Thinking about dance classes for your child? Dance can be great fun and fantastic exercise. Here is an article by AlpharettaMoms.Org’s community blogger, Tracey Ganesh. A good dance education also increases self discipline, self confidence, the ability to work well in a team environment and the ability to perform gracefully in front of an audience. However not all dance education is good. The summer is a good time for moms to find a dance school for their child if he/she is interested in dance.
As a former dancer, dance instructor, and studio owner I’ve seen and heard the good, bad and ugly of the dance school world, and as a fellow mom I’d like to share this information with you. If your child is under the age of 5 or 6 then you don’t have to worry about any of this yet. However, if your child is older please do yourself and your dancer a favor and read on. Dancers have to develop their muscles early. Age 7 – 9 is ideal and the younger the better. This is especially true for ballet, but since all dance benefits from a strong ballet background, it’s actually true of all forms of dance. Plus the type of training they get during these early stages of muscle development can make or break (literally break sometimes- as in broken ankles, wrists, necks, backs, toes..) a dancer.
So how do you determine which teachers are the good and which the bad and ugly? I have a dance-appropriate acronym to help you out, TROTS. TROTS stands for:
Teacher’s teaching and dancing experience
Your teacher should have at least five years of teaching experience. Also, she should have a deep understanding of the technique behind whichever type of dance she is teaching. It’s perfectly fine for the teacher to be old or out of shape. Some of my best teachers looked more like truck drivers than dancers (if you’ve ever seen the TV show Dance Moms you know what I’m talking about- not that I’m recommending that kind of teaching style!!). However, the teacher should have at least ten years of dance training under his/her belt. So that’s at least five years of dance teaching and ten years of dance training. If the teacher trained at a prestigious school(s) / company(ies) that’s a plus, but if she didn’t it isn’t a red flag.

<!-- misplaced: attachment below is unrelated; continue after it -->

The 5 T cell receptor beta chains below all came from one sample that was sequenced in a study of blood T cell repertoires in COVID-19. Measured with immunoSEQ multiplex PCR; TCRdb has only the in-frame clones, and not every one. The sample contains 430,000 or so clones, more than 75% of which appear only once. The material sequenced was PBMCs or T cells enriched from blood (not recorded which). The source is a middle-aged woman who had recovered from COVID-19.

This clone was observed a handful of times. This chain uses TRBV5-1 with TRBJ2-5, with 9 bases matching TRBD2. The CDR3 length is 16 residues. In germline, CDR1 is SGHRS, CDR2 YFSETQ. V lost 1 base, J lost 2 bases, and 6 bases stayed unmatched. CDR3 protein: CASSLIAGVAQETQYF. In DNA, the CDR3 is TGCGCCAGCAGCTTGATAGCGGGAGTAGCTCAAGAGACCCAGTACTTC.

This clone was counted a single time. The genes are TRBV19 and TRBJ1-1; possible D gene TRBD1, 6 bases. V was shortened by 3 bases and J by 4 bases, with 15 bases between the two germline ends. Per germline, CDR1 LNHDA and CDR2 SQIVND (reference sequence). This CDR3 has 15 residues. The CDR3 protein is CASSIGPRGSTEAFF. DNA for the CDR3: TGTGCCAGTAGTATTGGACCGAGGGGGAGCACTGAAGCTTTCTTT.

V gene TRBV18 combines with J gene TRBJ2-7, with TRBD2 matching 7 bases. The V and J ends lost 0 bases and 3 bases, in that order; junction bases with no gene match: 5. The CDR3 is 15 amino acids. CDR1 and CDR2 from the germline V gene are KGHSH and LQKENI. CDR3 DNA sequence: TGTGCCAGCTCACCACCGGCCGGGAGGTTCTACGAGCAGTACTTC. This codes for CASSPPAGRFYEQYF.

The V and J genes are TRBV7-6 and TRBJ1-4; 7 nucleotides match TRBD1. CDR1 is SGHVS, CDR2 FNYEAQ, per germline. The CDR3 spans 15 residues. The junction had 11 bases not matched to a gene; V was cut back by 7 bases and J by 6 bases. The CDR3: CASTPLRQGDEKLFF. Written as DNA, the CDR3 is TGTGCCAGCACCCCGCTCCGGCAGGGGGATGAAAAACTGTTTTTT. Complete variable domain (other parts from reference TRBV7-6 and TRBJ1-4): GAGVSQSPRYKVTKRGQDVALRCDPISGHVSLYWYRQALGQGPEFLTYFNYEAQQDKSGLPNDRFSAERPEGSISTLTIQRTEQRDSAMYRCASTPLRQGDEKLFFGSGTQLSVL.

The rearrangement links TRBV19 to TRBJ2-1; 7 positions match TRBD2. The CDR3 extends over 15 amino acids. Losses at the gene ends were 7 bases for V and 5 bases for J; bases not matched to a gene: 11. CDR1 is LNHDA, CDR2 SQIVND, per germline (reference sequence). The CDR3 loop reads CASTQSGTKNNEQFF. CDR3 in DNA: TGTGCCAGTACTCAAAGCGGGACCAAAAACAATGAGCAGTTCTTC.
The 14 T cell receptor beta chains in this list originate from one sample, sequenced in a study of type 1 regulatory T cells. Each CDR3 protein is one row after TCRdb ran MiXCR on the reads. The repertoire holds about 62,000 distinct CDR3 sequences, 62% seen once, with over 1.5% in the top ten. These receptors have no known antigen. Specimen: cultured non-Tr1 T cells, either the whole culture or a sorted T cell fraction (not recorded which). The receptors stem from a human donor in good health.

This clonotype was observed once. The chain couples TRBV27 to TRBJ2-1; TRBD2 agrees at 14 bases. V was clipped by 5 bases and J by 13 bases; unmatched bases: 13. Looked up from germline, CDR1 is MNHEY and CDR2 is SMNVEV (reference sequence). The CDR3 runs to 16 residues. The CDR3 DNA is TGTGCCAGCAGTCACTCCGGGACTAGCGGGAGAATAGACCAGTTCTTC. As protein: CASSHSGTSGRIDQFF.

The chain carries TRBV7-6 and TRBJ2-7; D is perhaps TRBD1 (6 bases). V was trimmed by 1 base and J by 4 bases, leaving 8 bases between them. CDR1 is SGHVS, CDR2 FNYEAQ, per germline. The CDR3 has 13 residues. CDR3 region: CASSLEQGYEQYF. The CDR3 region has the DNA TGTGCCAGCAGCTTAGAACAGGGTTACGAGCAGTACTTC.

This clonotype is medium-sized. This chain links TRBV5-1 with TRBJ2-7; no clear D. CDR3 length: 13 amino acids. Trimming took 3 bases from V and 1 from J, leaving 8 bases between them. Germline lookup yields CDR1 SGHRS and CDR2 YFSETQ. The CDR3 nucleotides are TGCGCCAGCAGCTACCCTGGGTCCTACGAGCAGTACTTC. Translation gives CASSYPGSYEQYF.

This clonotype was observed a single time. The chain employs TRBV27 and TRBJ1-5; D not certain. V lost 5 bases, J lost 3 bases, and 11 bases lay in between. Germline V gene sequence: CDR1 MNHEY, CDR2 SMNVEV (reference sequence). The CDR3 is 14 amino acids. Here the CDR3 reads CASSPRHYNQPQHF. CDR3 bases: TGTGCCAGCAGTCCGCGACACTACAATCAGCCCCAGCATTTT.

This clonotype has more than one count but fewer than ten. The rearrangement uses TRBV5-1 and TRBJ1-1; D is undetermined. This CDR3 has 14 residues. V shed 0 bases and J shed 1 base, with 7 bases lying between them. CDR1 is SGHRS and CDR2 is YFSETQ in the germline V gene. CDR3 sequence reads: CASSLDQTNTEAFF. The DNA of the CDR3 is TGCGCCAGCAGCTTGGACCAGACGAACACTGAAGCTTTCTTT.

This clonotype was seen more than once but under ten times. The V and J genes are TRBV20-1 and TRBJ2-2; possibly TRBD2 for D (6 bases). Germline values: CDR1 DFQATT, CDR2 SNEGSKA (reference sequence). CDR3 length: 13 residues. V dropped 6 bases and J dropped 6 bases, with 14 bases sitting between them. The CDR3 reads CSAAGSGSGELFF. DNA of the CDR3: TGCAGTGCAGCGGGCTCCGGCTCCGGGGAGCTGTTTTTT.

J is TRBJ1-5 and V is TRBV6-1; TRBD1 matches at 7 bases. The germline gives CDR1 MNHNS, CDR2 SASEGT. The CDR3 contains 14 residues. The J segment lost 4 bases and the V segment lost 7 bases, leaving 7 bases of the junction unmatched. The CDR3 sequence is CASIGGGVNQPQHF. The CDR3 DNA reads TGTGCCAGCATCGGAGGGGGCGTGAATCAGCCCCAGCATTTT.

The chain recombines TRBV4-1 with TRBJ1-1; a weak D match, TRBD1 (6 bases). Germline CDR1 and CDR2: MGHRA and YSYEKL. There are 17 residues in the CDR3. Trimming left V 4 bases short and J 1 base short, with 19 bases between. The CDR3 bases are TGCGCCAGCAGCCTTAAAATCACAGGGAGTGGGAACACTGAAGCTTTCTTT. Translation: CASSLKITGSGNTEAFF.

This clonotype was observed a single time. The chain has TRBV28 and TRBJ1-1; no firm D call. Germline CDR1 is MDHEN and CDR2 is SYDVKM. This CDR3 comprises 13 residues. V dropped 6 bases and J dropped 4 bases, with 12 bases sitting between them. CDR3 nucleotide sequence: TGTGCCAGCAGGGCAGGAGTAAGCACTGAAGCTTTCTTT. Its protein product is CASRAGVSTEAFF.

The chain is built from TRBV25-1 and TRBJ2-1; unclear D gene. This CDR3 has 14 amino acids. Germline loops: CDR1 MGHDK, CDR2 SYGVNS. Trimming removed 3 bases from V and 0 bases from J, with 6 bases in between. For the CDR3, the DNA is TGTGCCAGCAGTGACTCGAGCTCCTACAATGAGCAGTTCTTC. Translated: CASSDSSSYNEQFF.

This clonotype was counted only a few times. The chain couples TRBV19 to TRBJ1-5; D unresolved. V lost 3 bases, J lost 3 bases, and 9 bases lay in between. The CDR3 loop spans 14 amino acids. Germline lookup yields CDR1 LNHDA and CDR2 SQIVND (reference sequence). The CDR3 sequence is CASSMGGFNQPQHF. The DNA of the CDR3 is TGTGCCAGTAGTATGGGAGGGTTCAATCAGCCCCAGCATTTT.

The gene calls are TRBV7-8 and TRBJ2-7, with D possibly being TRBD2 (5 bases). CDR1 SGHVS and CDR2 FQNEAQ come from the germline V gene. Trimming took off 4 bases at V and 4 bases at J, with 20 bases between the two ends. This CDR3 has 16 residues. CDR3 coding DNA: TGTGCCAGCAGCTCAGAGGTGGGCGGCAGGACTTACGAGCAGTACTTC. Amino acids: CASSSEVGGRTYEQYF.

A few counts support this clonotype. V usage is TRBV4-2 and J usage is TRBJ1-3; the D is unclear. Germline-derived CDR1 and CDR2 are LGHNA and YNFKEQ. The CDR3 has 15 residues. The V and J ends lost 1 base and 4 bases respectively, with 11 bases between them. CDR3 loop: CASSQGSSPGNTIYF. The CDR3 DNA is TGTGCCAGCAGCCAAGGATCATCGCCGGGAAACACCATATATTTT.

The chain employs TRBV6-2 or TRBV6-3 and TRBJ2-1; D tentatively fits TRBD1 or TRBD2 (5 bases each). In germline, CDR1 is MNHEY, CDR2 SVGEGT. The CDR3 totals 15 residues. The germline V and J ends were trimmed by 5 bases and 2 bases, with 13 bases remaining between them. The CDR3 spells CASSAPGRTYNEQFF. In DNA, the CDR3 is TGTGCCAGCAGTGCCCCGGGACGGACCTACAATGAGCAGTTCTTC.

Recommendations from Friends, Family, Friends of Family, Family of Friends…
I don’t think this needs explanation, but keep in mind moms are usually as good as dancers for these interviews.
Observation of the Teacher’s Dancers in Her Class and in Shows
A good studio will let you watch or even take a class for free before deciding whether you want to enroll there. If at all possible watch / take the class of the instructor you would be given if you were to enroll. Teacher styles and abilities vary dramatically even within the same studio. Make sure the class will be a technique class and not just a rehearsal. Some things to look for are:
–Intelligent corrections given frequently during the class
-Corrections given in a constructive rather than negative way and positive reinforcement is given as well
-An energetic and positive atmosphere (are the students standing around a lot or dancing most of the time? Do they seem engrossed in the training or bored?)
Also look at the pictures of their students on the studio’s walls and on their website, and if possible watch one of their performances (either live or recorded). Aside from a few here and there, the dancers shouldn’t look awkward. If their training is good then their technique will be strong, and this will show in the lines of their bodies. Even the younger ones will look cool or graceful or cute (depending on the type of dance) if their technique is good. As a side note – pictures of entire classes posing for the camera in their recital costumes always look cute (and awkward).